WHAT ARE GROUNDWATER BANKS?
Groundwater banking is a water management mechanism that helps farmers save excess water that can cause flooding during monsoon season, to allow evaporation or to be stored and used during the drought season (depending on the type of groundwater bank).
OPEN-SYSTEM GROUNDWATER BANKS
Open system groundwater banks work on the principle of storing water underground through digging a three big pond deep into the aquifer level in order for water to be absorbed into the groundwater level directly (a process that usually takes a while to occur).
When the rain falls, the groundwater bank would fill water into the aquifer level, allowing the water to spread out between the three ponds. At the same time, the groundwater would automatically overflow into the pond, increasing the water level, and allowing water to be acquired and used by farmers without the need to dig for water sources. An open system groundwater bank can help save several million baht for farmers every year.
CLOSED-SYSTEM GROUNDWATER BANKS
Unlike open system groundwater banks that are used to store water, closed system groundwater banks are mainly used to fix the problem of water drainage in farms. Closed system groundwater banks are created by digging holes around 3-5 meters deep (not passed the soft clay layer). Concrete or geotextile are then used to reinforce the sides of the hole, a PVC pipe is placed in the middle, and the hole is then filled up with rocks.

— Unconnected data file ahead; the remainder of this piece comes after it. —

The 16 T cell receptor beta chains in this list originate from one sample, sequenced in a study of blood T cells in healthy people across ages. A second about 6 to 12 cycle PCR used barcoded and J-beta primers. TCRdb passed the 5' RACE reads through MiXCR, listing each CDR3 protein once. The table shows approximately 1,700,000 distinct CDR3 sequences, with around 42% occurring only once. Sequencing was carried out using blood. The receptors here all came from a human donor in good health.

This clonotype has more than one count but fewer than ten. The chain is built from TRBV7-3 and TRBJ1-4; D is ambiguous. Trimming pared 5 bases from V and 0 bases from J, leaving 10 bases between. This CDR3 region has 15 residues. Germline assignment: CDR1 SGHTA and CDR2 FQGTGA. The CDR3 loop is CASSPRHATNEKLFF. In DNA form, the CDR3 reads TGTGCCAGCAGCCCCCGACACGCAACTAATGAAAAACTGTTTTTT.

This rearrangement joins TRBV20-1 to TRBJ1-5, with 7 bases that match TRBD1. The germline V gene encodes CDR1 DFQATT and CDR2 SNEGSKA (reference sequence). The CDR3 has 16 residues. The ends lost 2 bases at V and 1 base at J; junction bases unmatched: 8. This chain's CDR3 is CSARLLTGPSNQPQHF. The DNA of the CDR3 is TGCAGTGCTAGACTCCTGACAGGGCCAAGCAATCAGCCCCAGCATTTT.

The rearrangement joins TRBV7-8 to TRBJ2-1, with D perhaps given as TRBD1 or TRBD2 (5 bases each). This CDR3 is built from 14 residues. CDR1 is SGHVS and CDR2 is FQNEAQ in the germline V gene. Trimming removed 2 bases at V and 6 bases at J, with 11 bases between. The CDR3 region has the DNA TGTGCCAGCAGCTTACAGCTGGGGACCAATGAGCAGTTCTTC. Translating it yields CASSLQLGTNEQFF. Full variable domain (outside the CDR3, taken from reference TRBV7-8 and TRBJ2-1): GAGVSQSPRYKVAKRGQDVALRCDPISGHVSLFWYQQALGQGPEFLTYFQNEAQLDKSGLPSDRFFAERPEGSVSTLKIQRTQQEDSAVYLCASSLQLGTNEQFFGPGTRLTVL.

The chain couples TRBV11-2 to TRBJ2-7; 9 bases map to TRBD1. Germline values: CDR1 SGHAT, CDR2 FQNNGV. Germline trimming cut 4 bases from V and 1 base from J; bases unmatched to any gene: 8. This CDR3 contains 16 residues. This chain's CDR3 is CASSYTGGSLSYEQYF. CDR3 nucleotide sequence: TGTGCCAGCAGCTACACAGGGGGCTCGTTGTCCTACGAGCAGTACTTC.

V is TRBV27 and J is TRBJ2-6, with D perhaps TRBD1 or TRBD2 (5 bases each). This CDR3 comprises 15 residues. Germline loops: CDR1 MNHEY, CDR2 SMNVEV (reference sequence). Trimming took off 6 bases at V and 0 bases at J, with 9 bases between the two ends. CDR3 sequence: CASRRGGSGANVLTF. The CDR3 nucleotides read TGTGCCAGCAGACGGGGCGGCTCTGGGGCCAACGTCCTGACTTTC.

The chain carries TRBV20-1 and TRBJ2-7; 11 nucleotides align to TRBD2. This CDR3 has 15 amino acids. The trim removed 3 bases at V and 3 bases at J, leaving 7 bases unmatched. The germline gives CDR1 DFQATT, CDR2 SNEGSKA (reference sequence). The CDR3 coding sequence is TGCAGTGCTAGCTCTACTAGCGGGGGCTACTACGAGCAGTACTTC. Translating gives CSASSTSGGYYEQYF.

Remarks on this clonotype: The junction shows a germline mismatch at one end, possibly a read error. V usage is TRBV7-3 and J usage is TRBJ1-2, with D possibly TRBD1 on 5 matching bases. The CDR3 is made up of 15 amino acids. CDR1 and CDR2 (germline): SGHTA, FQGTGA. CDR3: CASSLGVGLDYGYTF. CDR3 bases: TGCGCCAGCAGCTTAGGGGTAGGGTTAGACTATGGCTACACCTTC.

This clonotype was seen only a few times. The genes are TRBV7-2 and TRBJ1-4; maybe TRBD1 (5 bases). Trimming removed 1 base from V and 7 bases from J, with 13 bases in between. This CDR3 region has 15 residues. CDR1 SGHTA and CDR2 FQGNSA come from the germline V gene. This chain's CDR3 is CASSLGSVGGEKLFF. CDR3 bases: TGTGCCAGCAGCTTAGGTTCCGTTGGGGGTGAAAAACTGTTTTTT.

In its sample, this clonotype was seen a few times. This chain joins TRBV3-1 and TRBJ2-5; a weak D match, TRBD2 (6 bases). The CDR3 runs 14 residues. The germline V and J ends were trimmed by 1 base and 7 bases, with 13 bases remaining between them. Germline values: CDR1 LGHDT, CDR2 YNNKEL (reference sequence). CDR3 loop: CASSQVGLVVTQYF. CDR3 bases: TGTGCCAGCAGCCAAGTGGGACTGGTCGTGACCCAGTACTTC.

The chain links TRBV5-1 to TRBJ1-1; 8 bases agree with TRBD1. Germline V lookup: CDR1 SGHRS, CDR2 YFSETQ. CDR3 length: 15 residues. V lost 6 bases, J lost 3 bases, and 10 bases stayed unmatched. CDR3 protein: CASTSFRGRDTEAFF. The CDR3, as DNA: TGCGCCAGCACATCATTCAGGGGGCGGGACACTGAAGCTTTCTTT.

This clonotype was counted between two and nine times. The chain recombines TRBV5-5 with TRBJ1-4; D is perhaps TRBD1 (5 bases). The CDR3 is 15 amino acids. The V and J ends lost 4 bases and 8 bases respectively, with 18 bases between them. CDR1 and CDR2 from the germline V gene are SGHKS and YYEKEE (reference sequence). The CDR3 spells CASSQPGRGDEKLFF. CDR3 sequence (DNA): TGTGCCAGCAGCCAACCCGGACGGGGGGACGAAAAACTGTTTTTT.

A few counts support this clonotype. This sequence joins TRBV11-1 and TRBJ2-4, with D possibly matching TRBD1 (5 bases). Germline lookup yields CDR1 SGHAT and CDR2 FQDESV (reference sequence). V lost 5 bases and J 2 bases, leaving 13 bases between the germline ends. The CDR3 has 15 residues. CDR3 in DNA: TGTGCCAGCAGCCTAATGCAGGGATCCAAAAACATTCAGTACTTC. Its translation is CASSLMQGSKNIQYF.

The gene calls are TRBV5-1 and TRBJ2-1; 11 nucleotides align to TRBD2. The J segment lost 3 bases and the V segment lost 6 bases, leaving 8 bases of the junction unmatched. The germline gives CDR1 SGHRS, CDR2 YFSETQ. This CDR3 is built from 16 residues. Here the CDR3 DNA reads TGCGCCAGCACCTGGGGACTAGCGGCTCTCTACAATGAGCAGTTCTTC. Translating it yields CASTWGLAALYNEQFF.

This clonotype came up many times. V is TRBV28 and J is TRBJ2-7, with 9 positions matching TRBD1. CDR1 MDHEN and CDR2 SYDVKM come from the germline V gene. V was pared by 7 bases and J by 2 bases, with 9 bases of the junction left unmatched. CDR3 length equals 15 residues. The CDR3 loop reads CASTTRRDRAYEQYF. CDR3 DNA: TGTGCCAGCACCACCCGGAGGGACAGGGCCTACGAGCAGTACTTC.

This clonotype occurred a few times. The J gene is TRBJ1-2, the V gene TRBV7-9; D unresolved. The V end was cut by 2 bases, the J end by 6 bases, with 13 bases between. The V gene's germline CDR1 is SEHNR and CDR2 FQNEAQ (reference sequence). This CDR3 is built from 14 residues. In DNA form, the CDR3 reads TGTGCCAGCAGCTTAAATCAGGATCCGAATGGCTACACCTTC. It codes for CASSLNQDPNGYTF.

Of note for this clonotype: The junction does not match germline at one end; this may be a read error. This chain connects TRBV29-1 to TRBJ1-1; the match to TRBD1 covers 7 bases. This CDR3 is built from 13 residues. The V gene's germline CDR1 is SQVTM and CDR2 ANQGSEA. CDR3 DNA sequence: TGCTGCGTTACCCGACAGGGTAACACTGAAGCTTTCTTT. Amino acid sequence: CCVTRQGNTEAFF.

Such systems would help when excess rainfall during monsoon seasons cause problems of flooding and accumulated waste water, which does not only impact the farmer's crops but also their health. Even though the “stored” or absorbed water cannot be pumped up directly, a closed system groundwater bank can add moisture to the soil. This will allow more soil moisture during drought seasons, as well as higher water levels in ponds near the groundwater banks.